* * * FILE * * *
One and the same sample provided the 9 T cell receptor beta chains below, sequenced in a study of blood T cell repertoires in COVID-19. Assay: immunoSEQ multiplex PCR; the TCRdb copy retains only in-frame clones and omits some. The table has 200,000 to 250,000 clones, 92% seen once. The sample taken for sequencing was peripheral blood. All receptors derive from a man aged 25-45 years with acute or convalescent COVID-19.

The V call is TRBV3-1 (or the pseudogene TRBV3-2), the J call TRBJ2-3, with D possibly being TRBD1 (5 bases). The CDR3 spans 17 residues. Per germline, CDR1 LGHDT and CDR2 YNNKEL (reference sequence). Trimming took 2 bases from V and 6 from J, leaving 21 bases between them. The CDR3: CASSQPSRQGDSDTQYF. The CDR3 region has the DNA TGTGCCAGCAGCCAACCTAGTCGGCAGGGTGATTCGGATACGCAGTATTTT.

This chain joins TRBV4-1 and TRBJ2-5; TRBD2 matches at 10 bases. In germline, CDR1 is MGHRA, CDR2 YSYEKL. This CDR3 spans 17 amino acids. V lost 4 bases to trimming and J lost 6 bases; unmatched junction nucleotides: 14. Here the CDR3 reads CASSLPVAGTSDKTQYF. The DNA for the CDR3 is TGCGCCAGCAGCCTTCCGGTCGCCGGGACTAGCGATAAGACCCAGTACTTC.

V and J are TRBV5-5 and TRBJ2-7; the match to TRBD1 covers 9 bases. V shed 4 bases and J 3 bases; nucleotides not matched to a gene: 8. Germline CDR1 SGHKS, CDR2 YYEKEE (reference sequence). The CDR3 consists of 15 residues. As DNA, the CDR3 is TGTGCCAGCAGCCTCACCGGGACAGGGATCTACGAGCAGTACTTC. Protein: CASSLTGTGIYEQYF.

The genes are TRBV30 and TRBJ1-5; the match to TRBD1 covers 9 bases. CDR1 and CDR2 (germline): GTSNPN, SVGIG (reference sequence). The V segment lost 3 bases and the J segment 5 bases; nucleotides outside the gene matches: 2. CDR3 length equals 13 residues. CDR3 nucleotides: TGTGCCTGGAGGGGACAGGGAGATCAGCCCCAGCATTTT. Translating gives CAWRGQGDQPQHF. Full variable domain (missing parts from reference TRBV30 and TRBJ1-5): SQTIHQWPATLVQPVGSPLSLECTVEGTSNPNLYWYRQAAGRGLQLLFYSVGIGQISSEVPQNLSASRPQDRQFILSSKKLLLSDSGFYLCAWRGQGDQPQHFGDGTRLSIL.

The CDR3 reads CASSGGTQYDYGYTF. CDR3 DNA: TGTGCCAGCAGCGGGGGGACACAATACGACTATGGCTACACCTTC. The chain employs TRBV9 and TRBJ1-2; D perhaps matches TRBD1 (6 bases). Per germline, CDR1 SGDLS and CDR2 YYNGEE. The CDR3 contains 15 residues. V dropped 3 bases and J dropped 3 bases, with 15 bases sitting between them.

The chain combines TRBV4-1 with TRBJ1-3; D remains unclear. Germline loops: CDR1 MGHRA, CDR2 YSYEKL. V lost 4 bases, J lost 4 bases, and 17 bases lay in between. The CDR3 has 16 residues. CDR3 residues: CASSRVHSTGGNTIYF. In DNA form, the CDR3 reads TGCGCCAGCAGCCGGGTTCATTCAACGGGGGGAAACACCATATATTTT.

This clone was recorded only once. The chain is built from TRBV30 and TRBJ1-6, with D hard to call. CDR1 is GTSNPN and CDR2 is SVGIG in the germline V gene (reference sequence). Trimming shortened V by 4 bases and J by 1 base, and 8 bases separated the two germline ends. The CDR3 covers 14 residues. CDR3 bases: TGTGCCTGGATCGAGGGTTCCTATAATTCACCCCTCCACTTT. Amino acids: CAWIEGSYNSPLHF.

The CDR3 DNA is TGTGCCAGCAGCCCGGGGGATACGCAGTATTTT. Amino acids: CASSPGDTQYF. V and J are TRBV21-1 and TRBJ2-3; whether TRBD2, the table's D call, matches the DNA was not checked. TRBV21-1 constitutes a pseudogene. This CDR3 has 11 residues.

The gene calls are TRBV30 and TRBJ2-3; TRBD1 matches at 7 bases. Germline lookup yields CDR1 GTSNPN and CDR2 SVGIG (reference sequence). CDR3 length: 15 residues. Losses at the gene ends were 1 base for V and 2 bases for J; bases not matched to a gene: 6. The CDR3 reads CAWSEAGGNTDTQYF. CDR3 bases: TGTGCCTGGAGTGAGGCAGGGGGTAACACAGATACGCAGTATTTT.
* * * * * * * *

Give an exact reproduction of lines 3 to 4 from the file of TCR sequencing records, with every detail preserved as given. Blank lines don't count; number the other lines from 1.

This chain joins TRBV4-1 and TRBJ2-5; TRBD2 matches at 10 bases. In germline, CDR1 is MGHRA, CDR2 YSYEKL. This CDR3 spans 17 amino acids. V lost 4 bases to trimming and J lost 6 bases; unmatched junction nucleotides: 14. Here the CDR3 reads CASSLPVAGTSDKTQYF. The DNA for the CDR3 is TGCGCCAGCAGCCTTCCGGTCGCCGGGACTAGCGATAAGACCCAGTACTTC.

V and J are TRBV5-5 and TRBJ2-7; the match to TRBD1 covers 9 bases. V shed 4 bases and J 3 bases; nucleotides not matched to a gene: 8. Germline CDR1 SGHKS, CDR2 YYEKEE (reference sequence). The CDR3 consists of 15 residues. As DNA, the CDR3 is TGTGCCAGCAGCCTCACCGGGACAGGGATCTACGAGCAGTACTTC. Protein: CASSLTGTGIYEQYF.